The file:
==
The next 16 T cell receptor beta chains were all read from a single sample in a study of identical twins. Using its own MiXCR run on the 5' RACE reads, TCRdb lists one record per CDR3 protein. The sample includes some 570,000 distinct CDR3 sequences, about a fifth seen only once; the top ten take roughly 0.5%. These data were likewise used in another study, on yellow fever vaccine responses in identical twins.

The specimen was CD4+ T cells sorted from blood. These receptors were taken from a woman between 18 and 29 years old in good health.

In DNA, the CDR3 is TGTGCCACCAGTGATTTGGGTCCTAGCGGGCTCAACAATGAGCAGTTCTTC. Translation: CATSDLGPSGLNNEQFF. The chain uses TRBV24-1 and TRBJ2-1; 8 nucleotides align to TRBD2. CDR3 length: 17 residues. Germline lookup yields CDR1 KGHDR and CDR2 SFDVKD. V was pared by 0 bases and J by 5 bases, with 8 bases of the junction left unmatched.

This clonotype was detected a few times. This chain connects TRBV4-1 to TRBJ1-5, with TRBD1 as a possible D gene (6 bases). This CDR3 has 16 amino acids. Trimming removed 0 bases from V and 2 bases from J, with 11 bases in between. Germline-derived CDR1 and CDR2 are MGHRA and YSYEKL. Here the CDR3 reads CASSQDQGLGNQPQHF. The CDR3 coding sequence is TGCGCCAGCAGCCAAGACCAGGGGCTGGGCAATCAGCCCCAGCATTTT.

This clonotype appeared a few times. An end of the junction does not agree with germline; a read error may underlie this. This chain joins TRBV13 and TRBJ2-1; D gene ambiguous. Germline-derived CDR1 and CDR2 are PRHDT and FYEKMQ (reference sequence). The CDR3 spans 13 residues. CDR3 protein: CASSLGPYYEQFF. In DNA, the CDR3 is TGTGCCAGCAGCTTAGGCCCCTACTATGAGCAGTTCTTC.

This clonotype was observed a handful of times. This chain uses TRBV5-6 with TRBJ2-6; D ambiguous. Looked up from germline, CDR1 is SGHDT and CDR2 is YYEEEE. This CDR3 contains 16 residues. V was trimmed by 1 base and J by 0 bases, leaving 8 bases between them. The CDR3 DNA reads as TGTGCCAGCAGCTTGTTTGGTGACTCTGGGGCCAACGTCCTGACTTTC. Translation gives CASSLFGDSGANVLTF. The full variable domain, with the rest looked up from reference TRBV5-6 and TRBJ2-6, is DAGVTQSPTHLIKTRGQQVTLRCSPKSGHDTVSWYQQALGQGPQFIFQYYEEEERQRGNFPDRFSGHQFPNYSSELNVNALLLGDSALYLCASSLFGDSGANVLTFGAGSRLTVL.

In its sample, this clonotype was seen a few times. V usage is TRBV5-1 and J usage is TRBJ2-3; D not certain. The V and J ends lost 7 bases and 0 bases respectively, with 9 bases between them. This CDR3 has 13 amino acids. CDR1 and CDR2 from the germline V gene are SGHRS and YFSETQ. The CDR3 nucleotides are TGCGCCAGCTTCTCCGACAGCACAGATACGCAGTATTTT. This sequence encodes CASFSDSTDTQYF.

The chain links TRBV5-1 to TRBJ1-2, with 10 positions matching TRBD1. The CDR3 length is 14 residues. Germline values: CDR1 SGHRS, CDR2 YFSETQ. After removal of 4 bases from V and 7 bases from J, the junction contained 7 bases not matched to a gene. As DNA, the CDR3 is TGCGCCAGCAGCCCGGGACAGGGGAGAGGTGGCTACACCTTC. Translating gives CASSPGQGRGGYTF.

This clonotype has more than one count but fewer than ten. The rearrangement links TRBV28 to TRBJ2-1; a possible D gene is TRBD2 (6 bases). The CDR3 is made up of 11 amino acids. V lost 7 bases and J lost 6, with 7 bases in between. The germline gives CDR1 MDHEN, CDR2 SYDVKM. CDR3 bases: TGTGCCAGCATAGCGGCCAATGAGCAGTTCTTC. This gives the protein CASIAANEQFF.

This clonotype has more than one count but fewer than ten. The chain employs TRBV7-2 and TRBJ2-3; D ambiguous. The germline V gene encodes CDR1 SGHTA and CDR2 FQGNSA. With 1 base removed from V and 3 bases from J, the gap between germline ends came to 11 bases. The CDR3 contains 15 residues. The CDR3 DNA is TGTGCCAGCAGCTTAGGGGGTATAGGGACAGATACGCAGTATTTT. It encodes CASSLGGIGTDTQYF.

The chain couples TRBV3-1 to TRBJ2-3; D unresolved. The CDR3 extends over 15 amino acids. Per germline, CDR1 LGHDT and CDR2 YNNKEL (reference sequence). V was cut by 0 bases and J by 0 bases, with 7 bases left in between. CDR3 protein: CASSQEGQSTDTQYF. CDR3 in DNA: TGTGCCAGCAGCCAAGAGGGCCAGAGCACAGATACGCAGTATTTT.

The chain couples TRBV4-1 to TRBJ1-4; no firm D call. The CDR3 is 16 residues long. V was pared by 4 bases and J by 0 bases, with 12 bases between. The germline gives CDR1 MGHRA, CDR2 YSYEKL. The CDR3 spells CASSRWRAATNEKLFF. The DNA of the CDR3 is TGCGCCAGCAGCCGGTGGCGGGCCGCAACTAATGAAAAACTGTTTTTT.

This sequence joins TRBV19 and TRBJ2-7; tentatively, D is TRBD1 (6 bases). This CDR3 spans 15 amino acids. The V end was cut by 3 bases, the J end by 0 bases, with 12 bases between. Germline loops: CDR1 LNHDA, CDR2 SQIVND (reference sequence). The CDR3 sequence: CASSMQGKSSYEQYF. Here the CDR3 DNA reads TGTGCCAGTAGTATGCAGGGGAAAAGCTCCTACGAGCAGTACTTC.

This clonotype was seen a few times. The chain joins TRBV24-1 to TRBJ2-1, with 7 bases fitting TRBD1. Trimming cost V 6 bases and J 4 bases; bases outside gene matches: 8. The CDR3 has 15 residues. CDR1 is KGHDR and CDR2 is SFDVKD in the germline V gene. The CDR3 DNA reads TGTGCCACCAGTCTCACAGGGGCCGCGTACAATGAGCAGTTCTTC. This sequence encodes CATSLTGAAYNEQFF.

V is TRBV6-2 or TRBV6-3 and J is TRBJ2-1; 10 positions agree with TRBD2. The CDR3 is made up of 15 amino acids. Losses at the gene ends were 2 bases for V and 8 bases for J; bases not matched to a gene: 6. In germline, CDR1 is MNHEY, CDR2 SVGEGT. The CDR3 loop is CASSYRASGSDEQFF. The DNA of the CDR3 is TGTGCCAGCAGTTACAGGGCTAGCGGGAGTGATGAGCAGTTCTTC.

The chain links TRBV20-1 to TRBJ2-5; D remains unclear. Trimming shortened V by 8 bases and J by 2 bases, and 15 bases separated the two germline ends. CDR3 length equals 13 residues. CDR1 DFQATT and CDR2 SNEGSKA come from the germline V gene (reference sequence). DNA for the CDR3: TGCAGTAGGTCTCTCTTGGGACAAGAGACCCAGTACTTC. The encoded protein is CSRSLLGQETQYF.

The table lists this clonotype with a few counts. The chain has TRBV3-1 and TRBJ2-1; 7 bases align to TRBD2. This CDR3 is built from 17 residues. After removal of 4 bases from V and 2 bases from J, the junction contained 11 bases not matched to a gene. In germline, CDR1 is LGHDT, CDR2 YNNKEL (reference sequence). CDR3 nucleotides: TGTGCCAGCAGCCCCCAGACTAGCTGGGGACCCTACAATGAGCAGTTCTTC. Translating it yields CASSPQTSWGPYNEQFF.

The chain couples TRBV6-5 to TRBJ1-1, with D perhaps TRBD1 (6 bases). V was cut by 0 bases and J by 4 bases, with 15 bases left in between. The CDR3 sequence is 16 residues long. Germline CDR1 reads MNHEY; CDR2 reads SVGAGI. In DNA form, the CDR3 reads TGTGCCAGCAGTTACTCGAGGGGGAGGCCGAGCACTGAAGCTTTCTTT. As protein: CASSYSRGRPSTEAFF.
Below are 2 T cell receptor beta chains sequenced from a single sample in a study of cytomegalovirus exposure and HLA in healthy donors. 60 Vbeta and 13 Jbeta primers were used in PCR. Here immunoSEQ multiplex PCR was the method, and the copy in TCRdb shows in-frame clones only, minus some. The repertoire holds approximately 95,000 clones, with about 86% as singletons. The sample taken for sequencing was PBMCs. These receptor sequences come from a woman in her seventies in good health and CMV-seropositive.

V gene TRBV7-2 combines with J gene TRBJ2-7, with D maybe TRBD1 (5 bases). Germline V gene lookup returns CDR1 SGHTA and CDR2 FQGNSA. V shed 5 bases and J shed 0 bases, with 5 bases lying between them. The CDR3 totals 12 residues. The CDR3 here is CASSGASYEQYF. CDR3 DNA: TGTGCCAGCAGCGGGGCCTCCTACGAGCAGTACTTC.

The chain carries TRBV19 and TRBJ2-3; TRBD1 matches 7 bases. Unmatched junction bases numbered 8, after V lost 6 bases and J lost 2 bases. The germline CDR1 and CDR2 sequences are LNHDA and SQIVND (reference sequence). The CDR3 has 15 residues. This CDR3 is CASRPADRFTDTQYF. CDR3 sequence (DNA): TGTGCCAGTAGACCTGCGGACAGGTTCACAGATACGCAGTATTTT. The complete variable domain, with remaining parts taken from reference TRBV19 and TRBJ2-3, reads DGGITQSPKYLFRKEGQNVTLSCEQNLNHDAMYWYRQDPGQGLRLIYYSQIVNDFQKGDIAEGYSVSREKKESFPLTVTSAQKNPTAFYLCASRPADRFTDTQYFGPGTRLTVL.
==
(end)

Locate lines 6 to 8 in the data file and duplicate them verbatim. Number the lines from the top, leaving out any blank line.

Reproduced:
This clonotype was observed a handful of times. This chain uses TRBV5-6 with TRBJ2-6; D ambiguous. Looked up from germline, CDR1 is SGHDT and CDR2 is YYEEEE. This CDR3 contains 16 residues. V was trimmed by 1 base and J by 0 bases, leaving 8 bases between them. The CDR3 DNA reads as TGTGCCAGCAGCTTGTTTGGTGACTCTGGGGCCAACGTCCTGACTTTC. Translation gives CASSLFGDSGANVLTF. The full variable domain, with the rest looked up from reference TRBV5-6 and TRBJ2-6, is DAGVTQSPTHLIKTRGQQVTLRCSPKSGHDTVSWYQQALGQGPQFIFQYYEEEERQRGNFPDRFSGHQFPNYSSELNVNALLLGDSALYLCASSLFGDSGANVLTFGAGSRLTVL.

In its sample, this clonotype was seen a few times. V usage is TRBV5-1 and J usage is TRBJ2-3; D not certain. The V and J ends lost 7 bases and 0 bases respectively, with 9 bases between them. This CDR3 has 13 amino acids. CDR1 and CDR2 from the germline V gene are SGHRS and YFSETQ. The CDR3 nucleotides are TGCGCCAGCTTCTCCGACAGCACAGATACGCAGTATTTT. This sequence encodes CASFSDSTDTQYF.

The chain links TRBV5-1 to TRBJ1-2, with 10 positions matching TRBD1. The CDR3 length is 14 residues. Germline values: CDR1 SGHRS, CDR2 YFSETQ. After removal of 4 bases from V and 7 bases from J, the junction contained 7 bases not matched to a gene. As DNA, the CDR3 is TGCGCCAGCAGCCCGGGACAGGGGAGAGGTGGCTACACCTTC. Translating gives CASSPGQGRGGYTF.